- Richard Herschel
In a May 2011 report, the McKinsey Global Institute predicted that there will be a shortage in the coming years of the analytical talent necessary for organizations to take full advantage of “big data”—the growing pools of both structured and unstructured data that companies are collecting and looking to analyze.
By 2018, the report said, the U.S. could have an unanswered need for 140,000 to 190,000 workers with deep analytical skills, plus 1.5 million managers and business analysts who could put the results of big data analytics applications to good use in making effective business decisions. If it does come to pass, the lack of analytical and decision-making expertise could negatively affect the ability of organizations to derive business value from the information they’re capturing and then leverage data-driven strategies to innovate and increase their competitiveness.
To avoid such consequences, companies and educators should make a coordinated and concerted effort to do the following:
- Create awareness among high school and college students of the critical need for analytical talent in corporate enterprises.
- Develop more higher-education programs that can effectively train and prepare a talent pool of graduates with the skills required to evaluate and gain insight from information, especially big data.
The first point is much harder than anyone thinks. In my experience, most incoming college students have never heard of business intelligence (BI), business analytics or even big data. Moreover, most colleges and universities, especially those with liberal arts programs, don’t have any courses that even discuss those terms. As a result, many technologysavvy students with strong mathematical backgrounds might choose to major in something that is not necessarily in accord with market needs.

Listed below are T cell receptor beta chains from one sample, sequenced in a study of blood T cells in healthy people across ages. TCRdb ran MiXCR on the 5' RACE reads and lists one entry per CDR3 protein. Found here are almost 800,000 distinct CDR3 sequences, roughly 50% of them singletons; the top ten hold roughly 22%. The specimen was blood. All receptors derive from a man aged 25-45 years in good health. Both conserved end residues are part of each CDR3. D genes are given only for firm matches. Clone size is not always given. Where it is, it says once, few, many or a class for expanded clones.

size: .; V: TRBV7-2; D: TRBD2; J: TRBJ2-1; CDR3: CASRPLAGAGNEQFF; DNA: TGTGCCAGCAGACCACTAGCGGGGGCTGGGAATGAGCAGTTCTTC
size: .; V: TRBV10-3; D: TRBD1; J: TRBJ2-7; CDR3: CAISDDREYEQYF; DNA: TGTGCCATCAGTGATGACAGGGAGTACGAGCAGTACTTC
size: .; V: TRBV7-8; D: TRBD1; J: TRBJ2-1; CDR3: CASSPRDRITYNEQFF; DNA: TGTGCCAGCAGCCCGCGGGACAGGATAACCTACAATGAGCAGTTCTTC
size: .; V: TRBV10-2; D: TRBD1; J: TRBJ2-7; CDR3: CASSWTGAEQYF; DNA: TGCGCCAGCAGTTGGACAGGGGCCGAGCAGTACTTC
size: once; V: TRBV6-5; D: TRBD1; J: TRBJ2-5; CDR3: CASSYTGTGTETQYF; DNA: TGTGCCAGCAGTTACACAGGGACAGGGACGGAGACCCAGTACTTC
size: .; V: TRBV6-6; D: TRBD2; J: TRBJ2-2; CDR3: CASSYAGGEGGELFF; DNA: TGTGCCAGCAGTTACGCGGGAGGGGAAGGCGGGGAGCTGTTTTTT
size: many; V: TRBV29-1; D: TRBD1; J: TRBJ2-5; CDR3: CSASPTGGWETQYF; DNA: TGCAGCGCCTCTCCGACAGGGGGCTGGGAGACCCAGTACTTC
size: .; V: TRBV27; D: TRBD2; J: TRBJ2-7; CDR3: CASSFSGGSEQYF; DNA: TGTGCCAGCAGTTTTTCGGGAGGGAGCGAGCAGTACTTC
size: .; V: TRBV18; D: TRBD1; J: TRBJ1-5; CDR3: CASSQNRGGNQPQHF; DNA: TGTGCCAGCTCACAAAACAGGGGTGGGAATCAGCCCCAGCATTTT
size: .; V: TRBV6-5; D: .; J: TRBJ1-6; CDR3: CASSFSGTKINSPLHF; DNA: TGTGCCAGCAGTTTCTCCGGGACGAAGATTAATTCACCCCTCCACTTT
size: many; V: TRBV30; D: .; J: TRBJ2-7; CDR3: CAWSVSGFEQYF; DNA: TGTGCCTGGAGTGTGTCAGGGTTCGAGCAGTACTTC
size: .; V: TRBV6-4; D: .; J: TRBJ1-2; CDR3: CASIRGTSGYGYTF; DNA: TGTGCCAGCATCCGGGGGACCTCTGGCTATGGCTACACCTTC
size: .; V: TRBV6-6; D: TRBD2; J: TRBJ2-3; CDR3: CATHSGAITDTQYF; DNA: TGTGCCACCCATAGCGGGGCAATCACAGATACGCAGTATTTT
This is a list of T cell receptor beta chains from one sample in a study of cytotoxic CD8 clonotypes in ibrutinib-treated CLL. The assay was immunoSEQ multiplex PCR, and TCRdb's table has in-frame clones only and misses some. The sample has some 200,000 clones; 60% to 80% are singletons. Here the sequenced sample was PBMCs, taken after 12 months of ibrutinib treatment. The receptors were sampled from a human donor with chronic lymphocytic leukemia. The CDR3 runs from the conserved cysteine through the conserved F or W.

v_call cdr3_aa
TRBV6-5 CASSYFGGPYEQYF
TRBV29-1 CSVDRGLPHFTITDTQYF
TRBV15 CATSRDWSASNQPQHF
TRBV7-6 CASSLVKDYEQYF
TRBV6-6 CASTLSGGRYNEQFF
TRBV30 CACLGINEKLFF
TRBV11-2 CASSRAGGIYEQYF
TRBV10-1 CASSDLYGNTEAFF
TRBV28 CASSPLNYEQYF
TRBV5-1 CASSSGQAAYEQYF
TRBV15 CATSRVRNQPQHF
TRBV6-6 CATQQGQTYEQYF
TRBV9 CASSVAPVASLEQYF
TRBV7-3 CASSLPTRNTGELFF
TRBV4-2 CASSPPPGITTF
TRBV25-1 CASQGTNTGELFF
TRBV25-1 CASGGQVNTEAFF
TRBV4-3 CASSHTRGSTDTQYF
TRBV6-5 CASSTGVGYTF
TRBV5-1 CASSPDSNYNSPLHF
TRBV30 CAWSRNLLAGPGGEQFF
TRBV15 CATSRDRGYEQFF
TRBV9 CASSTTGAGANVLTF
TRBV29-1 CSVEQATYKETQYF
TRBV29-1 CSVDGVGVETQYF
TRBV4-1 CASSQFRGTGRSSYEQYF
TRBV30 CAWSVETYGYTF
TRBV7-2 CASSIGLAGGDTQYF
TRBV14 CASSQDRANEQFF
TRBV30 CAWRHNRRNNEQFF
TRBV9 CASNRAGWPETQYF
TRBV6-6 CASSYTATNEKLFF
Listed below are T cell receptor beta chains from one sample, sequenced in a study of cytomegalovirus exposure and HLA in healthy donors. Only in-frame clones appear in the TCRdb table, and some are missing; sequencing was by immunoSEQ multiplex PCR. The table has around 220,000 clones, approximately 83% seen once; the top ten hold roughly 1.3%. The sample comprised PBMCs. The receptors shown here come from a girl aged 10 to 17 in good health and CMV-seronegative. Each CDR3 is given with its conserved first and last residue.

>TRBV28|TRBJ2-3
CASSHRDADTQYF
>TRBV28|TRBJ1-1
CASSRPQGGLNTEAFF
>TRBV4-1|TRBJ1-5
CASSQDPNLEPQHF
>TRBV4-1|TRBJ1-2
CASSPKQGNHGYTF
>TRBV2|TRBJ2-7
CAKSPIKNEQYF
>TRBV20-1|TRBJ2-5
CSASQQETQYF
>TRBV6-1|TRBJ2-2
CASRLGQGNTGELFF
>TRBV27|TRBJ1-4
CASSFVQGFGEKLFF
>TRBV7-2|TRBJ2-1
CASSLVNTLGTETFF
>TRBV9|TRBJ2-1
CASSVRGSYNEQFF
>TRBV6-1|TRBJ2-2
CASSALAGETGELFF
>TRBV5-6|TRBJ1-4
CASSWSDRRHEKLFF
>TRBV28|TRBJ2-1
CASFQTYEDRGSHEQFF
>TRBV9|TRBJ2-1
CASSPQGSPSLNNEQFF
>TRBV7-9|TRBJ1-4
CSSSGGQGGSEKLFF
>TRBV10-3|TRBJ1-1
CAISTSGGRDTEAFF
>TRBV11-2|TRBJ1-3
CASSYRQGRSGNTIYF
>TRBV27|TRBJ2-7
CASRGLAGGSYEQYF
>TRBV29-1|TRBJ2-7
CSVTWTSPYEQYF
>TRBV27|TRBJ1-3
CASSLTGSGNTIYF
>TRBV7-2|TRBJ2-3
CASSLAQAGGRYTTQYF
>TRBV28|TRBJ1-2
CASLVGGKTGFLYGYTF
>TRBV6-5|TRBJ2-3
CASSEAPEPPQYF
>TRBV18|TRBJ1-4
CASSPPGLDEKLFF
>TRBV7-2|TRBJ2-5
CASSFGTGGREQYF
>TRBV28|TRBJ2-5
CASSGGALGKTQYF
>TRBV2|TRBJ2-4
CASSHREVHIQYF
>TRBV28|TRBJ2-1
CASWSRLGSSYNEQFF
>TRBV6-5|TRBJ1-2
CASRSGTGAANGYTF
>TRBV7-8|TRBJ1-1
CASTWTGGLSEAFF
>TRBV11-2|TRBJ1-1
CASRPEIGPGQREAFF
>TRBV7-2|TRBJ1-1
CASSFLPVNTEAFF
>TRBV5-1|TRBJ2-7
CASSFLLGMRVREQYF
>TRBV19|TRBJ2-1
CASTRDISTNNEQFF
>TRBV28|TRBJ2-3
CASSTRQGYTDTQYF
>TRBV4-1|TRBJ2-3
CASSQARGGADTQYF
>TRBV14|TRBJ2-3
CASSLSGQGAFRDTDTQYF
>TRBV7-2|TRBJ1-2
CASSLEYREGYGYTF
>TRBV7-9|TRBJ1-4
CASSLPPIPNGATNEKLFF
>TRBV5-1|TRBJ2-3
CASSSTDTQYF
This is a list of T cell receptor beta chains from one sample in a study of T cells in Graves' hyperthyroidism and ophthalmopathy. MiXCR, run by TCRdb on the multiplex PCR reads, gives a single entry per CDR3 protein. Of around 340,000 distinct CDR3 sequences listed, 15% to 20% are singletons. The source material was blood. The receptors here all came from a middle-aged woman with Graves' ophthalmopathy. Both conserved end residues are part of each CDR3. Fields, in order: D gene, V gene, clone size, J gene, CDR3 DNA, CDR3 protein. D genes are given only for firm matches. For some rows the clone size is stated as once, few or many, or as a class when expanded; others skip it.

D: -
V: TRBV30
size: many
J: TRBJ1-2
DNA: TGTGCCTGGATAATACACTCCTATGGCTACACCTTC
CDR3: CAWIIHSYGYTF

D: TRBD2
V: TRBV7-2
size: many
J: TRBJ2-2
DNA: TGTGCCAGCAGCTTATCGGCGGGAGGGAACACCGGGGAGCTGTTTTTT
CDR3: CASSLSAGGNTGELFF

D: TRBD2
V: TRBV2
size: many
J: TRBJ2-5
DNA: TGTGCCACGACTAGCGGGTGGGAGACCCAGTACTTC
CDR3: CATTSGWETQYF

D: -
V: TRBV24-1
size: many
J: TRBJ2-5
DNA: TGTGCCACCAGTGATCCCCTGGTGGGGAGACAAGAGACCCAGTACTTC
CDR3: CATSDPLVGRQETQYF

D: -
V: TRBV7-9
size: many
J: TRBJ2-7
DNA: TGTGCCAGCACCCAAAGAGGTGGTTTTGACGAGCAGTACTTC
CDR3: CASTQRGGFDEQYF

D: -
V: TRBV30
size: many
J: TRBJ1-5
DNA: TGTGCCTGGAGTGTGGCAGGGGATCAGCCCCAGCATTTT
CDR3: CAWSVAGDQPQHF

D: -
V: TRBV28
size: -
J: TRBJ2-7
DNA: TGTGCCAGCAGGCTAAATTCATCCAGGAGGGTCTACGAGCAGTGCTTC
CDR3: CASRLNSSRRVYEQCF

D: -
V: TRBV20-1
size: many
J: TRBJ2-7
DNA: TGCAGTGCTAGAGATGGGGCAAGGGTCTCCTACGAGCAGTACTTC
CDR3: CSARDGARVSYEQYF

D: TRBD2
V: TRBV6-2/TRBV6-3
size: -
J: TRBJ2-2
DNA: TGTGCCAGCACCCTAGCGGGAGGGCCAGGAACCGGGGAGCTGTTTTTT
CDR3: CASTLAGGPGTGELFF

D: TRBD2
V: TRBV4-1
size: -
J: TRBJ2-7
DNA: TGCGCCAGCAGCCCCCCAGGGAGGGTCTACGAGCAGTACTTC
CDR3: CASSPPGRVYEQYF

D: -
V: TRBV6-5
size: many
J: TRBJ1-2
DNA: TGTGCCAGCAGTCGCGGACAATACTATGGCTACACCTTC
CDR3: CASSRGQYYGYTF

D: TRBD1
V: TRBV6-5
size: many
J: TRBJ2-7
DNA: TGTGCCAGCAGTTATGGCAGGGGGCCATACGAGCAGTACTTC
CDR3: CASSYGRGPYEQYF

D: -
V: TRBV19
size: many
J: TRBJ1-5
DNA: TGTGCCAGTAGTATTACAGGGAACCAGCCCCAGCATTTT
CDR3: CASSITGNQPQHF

One potential solution to the problem would be to develop a concerted campaign to increase public awareness of BI and analytics. This could be done through the creation of something equivalent to the Ad Council. The council’s website states that it is “a private, non-profit organization that marshals volunteer talent from the advertising and communications industries, the facilities of the media and the resources of the business and non-profit communities to deliver critical messages to the American public.” A “BI/Analytics Council” with strong industry support could produce, distribute and promote public service campaigns to increase awareness of the need for analytical skills and encourage the addition of new educational programs focused on developing BI and analytics talent.
The second point is the urgent need to develop more comprehensive, integrated BI and analytics degree programs in our universities. Today there are only about 20 colleges and universities offering advanced degrees in business analytics, and even fewer offering such degrees in business intelligence. Recent research conducted by professors Barbara Wixom of the University of Virginia and Thilini Ariyachandra of Xavier University in Cincinnati found that much of the available BI curriculum is taught within the information systems discipline. Their research also found that most universities offering BI as a subject cover it in a few general classes instead of BI-specific courses.